“The dishonesty, falsehoods, and patently disingenuous misrepresentations which have been espoused need to cease,” the letter said. It also suggested the city had not provided basic information about the project to business owners, something city officials say is false.
Among the members of the association are businesses largely reliant on motorists, including auto repair shops and drive-through eateries. They are Custom Body Co., Tune Tech, Spokane Graphics and Glass, Spokane Vacuum Center, Moezy Inn Tavern, Bill’s Import Auto Repair, Azar’s Restaurant, Fred’s Appliance, Hi Neighbor Tavern, Prohibition Gastropub, Sure Save Grocery, Martin’s Auto Services, Jacob’s Java and All American Tattoo.
Jarvis said this week he believes a vast majority of business owners on Monroe are against the project, but are afraid to speak against it due to “fear of city retaliation.”
“It’s really sad,” said Jarvis, who has owned the Skippers for six years. “They flat out said it. We just don’t trust the city. Ben Stuckart has targeted me. He has made comments about me and going after me.”
Stuckart said he has never met Jarvis, but said he’s noticed the billboard advertisements the association has taken out against council members Breean Beggs and Candace Mumm, who support the project and are running for re-election.
By law, all political campaigns, including those that oppose particular candidates, must be registered with the Public Disclosure Commission. However, a complaint sent to the PDC on Sept. 25 states that neither Jarvis nor the Monroe Street Business Association were registered.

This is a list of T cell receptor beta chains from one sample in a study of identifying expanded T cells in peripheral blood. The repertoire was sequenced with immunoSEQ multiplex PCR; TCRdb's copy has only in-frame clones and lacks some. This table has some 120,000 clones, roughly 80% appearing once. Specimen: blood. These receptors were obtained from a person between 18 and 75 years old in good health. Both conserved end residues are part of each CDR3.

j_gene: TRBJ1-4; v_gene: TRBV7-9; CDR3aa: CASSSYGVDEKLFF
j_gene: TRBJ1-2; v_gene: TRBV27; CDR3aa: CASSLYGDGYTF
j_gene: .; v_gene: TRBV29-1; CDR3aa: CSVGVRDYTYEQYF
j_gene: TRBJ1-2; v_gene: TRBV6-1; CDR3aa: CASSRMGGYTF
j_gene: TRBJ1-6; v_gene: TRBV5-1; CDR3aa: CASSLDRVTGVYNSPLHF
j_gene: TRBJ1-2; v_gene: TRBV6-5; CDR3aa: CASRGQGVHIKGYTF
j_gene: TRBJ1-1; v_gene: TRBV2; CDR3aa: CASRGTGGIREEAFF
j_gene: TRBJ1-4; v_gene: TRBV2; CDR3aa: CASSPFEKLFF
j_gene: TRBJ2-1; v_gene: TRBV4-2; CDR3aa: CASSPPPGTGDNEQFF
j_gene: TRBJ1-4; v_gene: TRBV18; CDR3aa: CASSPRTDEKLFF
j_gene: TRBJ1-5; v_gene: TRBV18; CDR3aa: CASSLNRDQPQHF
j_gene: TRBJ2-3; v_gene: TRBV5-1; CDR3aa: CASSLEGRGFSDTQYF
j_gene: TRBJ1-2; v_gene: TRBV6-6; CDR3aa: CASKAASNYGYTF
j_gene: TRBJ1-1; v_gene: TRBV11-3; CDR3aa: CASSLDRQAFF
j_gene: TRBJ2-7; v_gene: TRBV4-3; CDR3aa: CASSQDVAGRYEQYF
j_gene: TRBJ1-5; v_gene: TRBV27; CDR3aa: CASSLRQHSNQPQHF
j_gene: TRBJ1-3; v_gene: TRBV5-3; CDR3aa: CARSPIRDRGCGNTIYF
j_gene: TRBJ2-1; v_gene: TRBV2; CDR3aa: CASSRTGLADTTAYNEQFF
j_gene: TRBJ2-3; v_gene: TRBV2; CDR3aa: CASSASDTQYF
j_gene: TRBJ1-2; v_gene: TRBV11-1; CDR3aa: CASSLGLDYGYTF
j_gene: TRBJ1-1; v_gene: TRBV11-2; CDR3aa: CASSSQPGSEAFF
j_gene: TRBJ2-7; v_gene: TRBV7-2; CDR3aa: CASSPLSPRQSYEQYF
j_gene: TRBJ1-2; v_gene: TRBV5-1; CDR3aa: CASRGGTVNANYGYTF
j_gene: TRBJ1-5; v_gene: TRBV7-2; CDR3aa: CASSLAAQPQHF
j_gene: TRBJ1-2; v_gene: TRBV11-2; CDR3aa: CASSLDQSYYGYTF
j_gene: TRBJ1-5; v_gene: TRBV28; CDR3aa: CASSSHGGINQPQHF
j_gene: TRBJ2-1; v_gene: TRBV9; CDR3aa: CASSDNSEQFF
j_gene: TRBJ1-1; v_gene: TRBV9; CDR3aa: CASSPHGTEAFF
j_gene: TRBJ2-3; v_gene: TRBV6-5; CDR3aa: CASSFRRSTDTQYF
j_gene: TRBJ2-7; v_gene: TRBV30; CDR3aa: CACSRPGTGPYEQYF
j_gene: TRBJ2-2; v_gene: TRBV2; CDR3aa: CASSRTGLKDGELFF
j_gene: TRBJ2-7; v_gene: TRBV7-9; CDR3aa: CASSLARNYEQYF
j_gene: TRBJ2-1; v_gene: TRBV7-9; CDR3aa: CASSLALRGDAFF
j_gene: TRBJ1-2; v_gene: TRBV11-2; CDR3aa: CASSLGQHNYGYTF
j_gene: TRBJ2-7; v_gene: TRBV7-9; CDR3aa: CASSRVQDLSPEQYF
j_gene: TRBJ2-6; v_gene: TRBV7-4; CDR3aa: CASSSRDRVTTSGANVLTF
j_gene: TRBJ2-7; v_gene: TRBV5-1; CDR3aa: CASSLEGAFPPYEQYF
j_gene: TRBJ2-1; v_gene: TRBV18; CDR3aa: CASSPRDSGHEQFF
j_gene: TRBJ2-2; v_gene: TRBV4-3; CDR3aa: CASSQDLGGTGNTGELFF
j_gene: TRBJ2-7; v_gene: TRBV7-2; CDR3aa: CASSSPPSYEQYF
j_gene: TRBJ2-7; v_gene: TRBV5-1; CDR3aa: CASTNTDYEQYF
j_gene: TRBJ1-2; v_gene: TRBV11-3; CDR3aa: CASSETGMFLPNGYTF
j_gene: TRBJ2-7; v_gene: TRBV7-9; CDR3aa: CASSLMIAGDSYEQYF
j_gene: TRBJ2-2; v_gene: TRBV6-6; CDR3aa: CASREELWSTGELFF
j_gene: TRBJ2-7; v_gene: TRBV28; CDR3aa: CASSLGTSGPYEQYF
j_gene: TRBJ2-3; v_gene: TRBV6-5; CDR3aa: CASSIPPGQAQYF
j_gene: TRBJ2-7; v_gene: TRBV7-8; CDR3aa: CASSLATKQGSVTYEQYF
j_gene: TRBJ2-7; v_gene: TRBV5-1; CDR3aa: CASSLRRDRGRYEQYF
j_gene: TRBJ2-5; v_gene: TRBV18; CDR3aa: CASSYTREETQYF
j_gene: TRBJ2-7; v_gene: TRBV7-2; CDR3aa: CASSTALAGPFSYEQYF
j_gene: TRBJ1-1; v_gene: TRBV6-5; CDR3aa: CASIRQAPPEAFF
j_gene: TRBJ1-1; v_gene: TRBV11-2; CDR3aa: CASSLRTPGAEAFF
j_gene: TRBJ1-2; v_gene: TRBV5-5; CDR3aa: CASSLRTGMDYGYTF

“A citizen filed a PDC complaint against the association and shared it with me,” Stuckart said. “It is a blatant violation of the law. I said, ‘The last time somebody ran a campaign and didn’t file with the AG, they were fined $300,000.’ I said, ‘Wow.’ But no, there’s no city retaliation.”
Stuckart said he’s heard overwhelming support for the project “from more people that own businesses there and live in the area that want this project to move forward.”
“There isn’t some silent majority that opposes this project,” Stuckart said. “There is a very loud minority.”
Megan Kennedy owns Rogue Heart Media on Monroe and chairs the North Monroe Business District, which was formed in 2006 and represents 20 businesses on the mile-long section of Monroe that will see construction. She said her group has voted in favor of the project.
“We worked our hardest to remain an impartial group,” she said. “But there’s quite a bit of animosity on the other side and we decided we finally had to stand with the neighborhood.”
Kennedy sat on the city’s nine-member advisory board for the project and said it was “frustrating” that business owners who didn’t take part in the “collaborative” planning process are now pushing so hard against the project.
“Here we have this incredible example of government at work,” she said. “The fact that it’s being met with this type of anger, it’s embarrassing. And it’s a conversation that we’re hoping to put to rest.”
Fagan said Wednesday that he had a resolution calling for a four-lane street with intermittent left-turn lanes.
Reporter Kip Hill contributed to this story.